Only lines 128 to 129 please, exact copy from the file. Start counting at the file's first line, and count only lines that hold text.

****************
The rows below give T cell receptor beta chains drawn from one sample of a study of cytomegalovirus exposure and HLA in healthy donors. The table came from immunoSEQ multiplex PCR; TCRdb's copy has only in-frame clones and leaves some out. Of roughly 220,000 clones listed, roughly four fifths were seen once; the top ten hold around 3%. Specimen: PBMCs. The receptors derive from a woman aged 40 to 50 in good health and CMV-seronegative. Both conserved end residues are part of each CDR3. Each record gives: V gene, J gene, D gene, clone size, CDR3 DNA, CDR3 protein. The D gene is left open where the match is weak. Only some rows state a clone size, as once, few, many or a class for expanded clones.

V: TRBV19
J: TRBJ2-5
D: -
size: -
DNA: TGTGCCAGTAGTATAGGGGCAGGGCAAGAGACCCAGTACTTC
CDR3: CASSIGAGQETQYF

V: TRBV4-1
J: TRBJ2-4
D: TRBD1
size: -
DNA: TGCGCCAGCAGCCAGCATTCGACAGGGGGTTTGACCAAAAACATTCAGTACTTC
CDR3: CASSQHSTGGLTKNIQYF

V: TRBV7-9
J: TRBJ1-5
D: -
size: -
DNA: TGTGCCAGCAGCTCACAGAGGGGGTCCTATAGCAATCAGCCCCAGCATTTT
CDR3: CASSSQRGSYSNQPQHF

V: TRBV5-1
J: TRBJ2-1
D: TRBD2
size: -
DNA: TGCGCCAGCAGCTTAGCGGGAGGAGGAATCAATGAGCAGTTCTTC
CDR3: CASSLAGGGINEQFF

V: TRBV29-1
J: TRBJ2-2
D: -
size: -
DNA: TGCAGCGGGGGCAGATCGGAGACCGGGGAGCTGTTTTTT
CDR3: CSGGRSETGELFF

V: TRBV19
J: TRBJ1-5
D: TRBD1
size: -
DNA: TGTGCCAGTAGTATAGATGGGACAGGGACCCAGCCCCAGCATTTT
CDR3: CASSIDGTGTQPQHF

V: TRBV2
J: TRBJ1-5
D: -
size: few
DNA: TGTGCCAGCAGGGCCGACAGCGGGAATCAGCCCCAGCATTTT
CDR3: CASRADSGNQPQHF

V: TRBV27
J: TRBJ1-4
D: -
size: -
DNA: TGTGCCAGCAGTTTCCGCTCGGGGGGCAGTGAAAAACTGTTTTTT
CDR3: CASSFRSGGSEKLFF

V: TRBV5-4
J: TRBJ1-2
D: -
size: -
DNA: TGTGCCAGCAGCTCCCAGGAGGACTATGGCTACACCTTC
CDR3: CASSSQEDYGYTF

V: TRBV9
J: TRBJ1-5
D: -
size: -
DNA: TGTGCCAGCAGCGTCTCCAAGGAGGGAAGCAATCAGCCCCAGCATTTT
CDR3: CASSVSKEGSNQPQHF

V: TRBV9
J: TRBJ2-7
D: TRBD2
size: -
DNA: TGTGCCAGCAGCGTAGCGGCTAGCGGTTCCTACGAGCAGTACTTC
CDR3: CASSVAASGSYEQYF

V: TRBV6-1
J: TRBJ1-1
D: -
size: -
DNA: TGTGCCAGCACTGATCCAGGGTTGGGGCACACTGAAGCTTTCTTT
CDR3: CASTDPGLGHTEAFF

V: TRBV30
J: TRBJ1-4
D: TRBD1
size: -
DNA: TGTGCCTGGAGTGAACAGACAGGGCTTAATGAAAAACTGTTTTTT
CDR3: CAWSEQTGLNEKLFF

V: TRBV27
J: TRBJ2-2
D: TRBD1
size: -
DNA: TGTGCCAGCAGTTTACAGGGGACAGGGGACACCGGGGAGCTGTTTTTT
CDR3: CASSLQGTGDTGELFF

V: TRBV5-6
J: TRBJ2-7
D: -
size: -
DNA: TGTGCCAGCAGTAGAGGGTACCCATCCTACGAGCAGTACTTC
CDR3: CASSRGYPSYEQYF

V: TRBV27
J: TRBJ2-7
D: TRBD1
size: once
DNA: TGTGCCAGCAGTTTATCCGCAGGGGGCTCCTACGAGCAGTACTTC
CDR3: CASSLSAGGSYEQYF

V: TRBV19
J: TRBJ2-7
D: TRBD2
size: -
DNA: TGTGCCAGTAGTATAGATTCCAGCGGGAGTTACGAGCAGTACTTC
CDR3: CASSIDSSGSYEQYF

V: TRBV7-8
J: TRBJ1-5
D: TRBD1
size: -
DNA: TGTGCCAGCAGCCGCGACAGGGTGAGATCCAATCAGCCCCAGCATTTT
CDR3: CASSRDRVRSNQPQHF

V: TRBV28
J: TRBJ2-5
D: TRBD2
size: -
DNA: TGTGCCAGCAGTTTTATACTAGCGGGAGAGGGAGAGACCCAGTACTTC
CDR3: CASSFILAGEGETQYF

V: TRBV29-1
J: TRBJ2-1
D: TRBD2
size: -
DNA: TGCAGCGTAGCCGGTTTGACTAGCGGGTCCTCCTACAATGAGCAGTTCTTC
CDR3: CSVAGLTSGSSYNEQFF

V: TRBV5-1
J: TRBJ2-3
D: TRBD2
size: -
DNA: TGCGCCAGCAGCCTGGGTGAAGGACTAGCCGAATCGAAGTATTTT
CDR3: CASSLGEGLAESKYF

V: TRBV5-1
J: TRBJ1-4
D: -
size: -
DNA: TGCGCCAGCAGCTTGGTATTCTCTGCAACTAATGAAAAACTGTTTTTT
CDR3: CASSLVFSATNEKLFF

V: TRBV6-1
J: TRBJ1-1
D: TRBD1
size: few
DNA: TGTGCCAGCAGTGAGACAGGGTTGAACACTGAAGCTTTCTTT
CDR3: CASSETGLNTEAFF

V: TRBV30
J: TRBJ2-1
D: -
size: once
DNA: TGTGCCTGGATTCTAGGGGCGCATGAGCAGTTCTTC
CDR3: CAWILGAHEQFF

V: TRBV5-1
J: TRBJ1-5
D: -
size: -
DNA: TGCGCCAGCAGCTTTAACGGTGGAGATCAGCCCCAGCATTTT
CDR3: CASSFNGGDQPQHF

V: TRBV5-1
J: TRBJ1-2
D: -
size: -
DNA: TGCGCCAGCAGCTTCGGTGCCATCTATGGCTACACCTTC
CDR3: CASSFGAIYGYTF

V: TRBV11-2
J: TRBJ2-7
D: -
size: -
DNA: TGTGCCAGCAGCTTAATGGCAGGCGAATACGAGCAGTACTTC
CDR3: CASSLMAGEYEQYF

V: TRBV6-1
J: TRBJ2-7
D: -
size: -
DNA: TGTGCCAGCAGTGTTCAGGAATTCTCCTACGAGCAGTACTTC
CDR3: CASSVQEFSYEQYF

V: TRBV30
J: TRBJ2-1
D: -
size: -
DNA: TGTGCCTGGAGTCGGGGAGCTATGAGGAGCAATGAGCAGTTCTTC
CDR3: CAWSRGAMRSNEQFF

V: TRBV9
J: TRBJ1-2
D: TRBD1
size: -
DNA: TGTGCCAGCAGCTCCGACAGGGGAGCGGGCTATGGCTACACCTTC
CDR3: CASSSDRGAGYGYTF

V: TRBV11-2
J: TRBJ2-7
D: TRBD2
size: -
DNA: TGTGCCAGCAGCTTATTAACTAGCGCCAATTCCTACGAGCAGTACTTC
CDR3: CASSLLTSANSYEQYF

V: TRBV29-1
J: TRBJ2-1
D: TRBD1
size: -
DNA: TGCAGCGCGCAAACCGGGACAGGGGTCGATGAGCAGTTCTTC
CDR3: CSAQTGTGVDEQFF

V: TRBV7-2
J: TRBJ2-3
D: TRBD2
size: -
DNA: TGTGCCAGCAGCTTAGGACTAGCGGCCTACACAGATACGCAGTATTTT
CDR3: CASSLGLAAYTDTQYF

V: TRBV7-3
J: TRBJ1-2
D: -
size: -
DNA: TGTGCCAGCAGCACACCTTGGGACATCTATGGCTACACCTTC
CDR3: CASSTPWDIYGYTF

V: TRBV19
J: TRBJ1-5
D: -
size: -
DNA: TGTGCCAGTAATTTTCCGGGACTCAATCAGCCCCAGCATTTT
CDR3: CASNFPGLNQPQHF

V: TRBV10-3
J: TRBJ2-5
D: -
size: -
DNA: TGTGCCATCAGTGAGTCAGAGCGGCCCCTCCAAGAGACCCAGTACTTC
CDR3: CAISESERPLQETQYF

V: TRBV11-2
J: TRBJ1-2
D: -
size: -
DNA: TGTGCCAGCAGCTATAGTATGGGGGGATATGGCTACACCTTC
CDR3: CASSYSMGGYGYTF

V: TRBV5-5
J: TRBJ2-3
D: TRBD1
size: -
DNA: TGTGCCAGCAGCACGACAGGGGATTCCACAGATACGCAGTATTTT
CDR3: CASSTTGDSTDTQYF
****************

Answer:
V: TRBV5-1
J: TRBJ1-4